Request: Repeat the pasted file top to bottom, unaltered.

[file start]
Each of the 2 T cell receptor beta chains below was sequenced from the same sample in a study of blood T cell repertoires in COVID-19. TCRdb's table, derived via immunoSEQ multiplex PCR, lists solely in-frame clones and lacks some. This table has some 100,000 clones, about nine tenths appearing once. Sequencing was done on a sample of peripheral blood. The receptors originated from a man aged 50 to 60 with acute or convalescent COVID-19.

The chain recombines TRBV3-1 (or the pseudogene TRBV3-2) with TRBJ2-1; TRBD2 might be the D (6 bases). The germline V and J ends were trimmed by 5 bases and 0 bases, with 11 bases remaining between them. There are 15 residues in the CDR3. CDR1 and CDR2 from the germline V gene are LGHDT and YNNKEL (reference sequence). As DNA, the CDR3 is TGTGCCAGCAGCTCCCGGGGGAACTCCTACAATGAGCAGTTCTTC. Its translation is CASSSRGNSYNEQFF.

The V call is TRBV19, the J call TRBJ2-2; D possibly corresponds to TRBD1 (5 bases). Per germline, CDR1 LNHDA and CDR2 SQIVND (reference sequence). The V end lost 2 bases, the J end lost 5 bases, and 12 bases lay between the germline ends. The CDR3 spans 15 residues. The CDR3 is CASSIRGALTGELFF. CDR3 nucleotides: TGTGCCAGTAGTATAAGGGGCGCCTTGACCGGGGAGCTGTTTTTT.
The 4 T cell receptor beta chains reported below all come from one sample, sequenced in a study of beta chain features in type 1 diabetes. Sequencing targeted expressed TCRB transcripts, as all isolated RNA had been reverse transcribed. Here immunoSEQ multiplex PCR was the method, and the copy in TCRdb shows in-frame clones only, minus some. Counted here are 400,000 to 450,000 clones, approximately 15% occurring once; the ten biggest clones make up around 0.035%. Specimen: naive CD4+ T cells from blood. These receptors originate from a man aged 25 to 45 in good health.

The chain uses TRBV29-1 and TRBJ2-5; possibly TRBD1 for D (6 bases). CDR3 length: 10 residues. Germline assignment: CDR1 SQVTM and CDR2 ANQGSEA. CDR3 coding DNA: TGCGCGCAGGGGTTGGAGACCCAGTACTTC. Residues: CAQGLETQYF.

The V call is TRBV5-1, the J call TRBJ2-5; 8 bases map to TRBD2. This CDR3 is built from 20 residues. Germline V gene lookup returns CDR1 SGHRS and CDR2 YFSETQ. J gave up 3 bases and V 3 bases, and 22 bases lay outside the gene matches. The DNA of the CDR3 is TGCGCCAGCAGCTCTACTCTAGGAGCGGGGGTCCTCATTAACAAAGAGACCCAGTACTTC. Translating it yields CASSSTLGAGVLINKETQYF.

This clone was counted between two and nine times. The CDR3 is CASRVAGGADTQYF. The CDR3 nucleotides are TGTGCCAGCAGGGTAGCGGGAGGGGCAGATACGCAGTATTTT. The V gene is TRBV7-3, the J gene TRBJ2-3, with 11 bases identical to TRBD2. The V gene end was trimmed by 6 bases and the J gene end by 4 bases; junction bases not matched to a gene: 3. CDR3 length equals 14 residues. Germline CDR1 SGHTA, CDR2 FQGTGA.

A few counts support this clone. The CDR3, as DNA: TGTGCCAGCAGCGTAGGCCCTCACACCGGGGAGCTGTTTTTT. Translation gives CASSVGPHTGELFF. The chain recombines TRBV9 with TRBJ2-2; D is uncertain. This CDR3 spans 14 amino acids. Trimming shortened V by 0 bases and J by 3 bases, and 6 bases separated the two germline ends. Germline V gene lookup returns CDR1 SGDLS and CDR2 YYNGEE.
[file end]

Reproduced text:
Each of the 2 T cell receptor beta chains below was sequenced from the same sample in a study of blood T cell repertoires in COVID-19. TCRdb's table, derived via immunoSEQ multiplex PCR, lists solely in-frame clones and lacks some. This table has some 100,000 clones, about nine tenths appearing once. Sequencing was done on a sample of peripheral blood. The receptors originated from a man aged 50 to 60 with acute or convalescent COVID-19.

The chain recombines TRBV3-1 (or the pseudogene TRBV3-2) with TRBJ2-1; TRBD2 might be the D (6 bases). The germline V and J ends were trimmed by 5 bases and 0 bases, with 11 bases remaining between them. There are 15 residues in the CDR3. CDR1 and CDR2 from the germline V gene are LGHDT and YNNKEL (reference sequence). As DNA, the CDR3 is TGTGCCAGCAGCTCCCGGGGGAACTCCTACAATGAGCAGTTCTTC. Its translation is CASSSRGNSYNEQFF.

The V call is TRBV19, the J call TRBJ2-2; D possibly corresponds to TRBD1 (5 bases). Per germline, CDR1 LNHDA and CDR2 SQIVND (reference sequence). The V end lost 2 bases, the J end lost 5 bases, and 12 bases lay between the germline ends. The CDR3 spans 15 residues. The CDR3 is CASSIRGALTGELFF. CDR3 nucleotides: TGTGCCAGTAGTATAAGGGGCGCCTTGACCGGGGAGCTGTTTTTT.
The 4 T cell receptor beta chains reported below all come from one sample, sequenced in a study of beta chain features in type 1 diabetes. Sequencing targeted expressed TCRB transcripts, as all isolated RNA had been reverse transcribed. Here immunoSEQ multiplex PCR was the method, and the copy in TCRdb shows in-frame clones only, minus some. Counted here are 400,000 to 450,000 clones, approximately 15% occurring once; the ten biggest clones make up around 0.035%. Specimen: naive CD4+ T cells from blood. These receptors originate from a man aged 25 to 45 in good health.

The chain uses TRBV29-1 and TRBJ2-5; possibly TRBD1 for D (6 bases). CDR3 length: 10 residues. Germline assignment: CDR1 SQVTM and CDR2 ANQGSEA. CDR3 coding DNA: TGCGCGCAGGGGTTGGAGACCCAGTACTTC. Residues: CAQGLETQYF.

The V call is TRBV5-1, the J call TRBJ2-5; 8 bases map to TRBD2. This CDR3 is built from 20 residues. Germline V gene lookup returns CDR1 SGHRS and CDR2 YFSETQ. J gave up 3 bases and V 3 bases, and 22 bases lay outside the gene matches. The DNA of the CDR3 is TGCGCCAGCAGCTCTACTCTAGGAGCGGGGGTCCTCATTAACAAAGAGACCCAGTACTTC. Translating it yields CASSSTLGAGVLINKETQYF.

This clone was counted between two and nine times. The CDR3 is CASRVAGGADTQYF. The CDR3 nucleotides are TGTGCCAGCAGGGTAGCGGGAGGGGCAGATACGCAGTATTTT. The V gene is TRBV7-3, the J gene TRBJ2-3, with 11 bases identical to TRBD2. The V gene end was trimmed by 6 bases and the J gene end by 4 bases; junction bases not matched to a gene: 3. CDR3 length equals 14 residues. Germline CDR1 SGHTA, CDR2 FQGTGA.

A few counts support this clone. The CDR3, as DNA: TGTGCCAGCAGCGTAGGCCCTCACACCGGGGAGCTGTTTTTT. Translation gives CASSVGPHTGELFF. The chain recombines TRBV9 with TRBJ2-2; D is uncertain. This CDR3 spans 14 amino acids. Trimming shortened V by 0 bases and J by 3 bases, and 6 bases separated the two germline ends. Germline V gene lookup returns CDR1 SGDLS and CDR2 YYNGEE.